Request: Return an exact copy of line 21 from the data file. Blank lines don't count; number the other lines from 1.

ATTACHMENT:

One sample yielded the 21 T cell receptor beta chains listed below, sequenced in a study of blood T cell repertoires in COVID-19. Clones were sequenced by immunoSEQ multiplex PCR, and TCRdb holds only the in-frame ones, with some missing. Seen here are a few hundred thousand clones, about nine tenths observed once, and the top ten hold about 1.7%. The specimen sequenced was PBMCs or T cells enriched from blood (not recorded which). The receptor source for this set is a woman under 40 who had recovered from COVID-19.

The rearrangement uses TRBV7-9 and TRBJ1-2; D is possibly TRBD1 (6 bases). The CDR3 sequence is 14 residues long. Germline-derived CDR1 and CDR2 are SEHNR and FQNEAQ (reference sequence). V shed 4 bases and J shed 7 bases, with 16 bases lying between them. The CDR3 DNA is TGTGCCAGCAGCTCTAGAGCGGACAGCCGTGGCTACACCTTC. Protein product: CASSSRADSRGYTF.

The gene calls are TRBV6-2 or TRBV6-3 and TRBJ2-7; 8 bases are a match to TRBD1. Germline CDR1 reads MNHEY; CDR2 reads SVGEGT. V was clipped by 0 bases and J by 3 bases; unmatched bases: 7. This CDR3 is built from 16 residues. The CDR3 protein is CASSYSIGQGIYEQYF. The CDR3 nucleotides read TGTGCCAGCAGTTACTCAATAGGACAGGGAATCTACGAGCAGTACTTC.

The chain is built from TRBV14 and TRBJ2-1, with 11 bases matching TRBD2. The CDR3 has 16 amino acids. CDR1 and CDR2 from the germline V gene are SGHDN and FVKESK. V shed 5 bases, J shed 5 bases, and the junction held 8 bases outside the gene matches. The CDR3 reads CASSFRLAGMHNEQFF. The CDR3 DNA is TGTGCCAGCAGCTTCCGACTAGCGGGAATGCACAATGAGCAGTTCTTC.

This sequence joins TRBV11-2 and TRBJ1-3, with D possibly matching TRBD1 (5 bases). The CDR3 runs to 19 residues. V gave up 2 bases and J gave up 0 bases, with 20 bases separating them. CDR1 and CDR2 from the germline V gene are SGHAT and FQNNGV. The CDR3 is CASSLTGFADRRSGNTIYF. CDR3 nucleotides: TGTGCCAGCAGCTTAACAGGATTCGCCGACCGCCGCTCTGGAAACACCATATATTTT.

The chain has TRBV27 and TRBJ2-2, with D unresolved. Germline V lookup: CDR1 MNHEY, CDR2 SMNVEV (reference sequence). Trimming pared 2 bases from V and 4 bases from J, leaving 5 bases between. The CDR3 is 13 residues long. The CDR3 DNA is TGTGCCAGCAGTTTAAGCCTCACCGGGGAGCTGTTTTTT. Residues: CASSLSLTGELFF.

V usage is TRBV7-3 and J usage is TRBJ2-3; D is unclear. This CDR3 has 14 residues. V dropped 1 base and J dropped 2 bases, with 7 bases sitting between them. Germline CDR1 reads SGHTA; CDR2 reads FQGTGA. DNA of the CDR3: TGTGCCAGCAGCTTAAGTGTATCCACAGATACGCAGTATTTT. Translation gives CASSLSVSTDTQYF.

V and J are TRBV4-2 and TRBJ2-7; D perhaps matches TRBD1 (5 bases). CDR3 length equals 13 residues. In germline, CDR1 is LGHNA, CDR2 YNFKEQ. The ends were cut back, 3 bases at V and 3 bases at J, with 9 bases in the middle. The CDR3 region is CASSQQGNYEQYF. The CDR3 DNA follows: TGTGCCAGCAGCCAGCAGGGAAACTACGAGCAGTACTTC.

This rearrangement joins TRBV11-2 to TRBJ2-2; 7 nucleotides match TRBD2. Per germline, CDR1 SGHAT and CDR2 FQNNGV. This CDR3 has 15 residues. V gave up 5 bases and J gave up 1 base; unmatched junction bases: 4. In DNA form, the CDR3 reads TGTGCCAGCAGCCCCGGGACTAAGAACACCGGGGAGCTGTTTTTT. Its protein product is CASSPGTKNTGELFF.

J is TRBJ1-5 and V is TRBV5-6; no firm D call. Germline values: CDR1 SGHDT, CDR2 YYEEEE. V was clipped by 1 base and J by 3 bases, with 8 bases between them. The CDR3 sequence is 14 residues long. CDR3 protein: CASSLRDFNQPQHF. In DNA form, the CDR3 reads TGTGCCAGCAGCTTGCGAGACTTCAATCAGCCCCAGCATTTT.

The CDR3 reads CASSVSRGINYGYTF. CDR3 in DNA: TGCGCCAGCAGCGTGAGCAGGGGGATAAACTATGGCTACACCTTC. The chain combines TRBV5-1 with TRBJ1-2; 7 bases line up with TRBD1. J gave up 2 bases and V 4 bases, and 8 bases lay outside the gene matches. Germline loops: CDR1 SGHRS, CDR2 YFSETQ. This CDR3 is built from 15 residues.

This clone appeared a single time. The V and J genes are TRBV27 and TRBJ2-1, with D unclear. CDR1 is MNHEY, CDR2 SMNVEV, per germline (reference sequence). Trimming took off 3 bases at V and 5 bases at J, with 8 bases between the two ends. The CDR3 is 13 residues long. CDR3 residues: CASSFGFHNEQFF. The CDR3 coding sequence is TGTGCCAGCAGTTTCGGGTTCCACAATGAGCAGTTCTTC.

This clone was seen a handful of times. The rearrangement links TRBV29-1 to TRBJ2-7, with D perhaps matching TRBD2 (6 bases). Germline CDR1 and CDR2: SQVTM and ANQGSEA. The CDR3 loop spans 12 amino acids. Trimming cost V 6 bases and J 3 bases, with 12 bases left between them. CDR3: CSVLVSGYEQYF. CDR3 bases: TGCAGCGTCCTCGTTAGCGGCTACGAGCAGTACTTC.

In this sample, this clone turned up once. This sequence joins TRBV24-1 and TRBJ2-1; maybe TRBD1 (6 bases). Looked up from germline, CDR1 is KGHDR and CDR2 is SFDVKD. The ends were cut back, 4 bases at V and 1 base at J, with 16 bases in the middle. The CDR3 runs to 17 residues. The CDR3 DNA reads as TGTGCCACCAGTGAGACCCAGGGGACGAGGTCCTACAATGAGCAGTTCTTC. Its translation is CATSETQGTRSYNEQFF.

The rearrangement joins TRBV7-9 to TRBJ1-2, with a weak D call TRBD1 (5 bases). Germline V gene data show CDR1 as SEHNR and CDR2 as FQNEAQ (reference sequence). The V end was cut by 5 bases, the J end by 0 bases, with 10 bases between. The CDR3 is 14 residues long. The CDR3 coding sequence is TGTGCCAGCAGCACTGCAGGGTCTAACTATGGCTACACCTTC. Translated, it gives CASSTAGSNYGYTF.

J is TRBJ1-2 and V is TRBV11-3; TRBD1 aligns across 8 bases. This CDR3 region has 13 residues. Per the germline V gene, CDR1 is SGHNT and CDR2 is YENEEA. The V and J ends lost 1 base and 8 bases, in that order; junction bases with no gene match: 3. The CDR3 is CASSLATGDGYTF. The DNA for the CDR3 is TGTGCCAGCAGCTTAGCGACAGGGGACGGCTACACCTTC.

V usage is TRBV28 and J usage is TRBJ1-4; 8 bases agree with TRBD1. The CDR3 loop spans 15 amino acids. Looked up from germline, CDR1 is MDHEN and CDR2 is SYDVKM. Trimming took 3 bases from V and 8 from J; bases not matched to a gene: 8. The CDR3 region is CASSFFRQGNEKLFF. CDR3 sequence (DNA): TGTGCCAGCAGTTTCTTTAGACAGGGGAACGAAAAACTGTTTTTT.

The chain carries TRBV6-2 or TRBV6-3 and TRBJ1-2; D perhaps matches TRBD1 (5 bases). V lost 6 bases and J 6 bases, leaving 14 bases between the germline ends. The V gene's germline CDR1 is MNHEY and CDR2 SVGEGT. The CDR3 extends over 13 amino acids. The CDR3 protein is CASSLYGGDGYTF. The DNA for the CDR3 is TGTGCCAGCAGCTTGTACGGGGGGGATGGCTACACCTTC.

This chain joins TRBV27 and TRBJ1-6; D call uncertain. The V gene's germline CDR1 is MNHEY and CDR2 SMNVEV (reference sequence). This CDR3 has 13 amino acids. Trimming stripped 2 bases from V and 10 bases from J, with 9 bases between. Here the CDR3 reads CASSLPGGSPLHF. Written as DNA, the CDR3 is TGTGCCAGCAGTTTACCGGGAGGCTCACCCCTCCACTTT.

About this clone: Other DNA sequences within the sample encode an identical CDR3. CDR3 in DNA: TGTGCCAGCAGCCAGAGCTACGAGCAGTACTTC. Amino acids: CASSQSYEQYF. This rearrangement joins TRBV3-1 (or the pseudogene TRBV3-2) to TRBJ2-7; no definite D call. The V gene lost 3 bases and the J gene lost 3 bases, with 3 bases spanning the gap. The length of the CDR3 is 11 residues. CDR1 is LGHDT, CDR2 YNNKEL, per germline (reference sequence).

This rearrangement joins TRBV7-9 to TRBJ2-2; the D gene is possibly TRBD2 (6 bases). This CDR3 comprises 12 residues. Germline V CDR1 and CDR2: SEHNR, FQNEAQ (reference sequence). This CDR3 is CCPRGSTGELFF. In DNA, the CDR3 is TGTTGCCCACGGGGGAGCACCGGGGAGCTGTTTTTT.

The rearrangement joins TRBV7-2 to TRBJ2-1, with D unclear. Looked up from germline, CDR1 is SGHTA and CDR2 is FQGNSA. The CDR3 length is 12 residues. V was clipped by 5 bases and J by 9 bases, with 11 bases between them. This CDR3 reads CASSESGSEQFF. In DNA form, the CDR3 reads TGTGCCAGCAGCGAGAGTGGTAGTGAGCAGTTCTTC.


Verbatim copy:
This rearrangement joins TRBV7-9 to TRBJ2-2; the D gene is possibly TRBD2 (6 bases). This CDR3 comprises 12 residues. Germline V CDR1 and CDR2: SEHNR, FQNEAQ (reference sequence). This CDR3 is CCPRGSTGELFF. In DNA, the CDR3 is TGTTGCCCACGGGGGAGCACCGGGGAGCTGTTTTTT.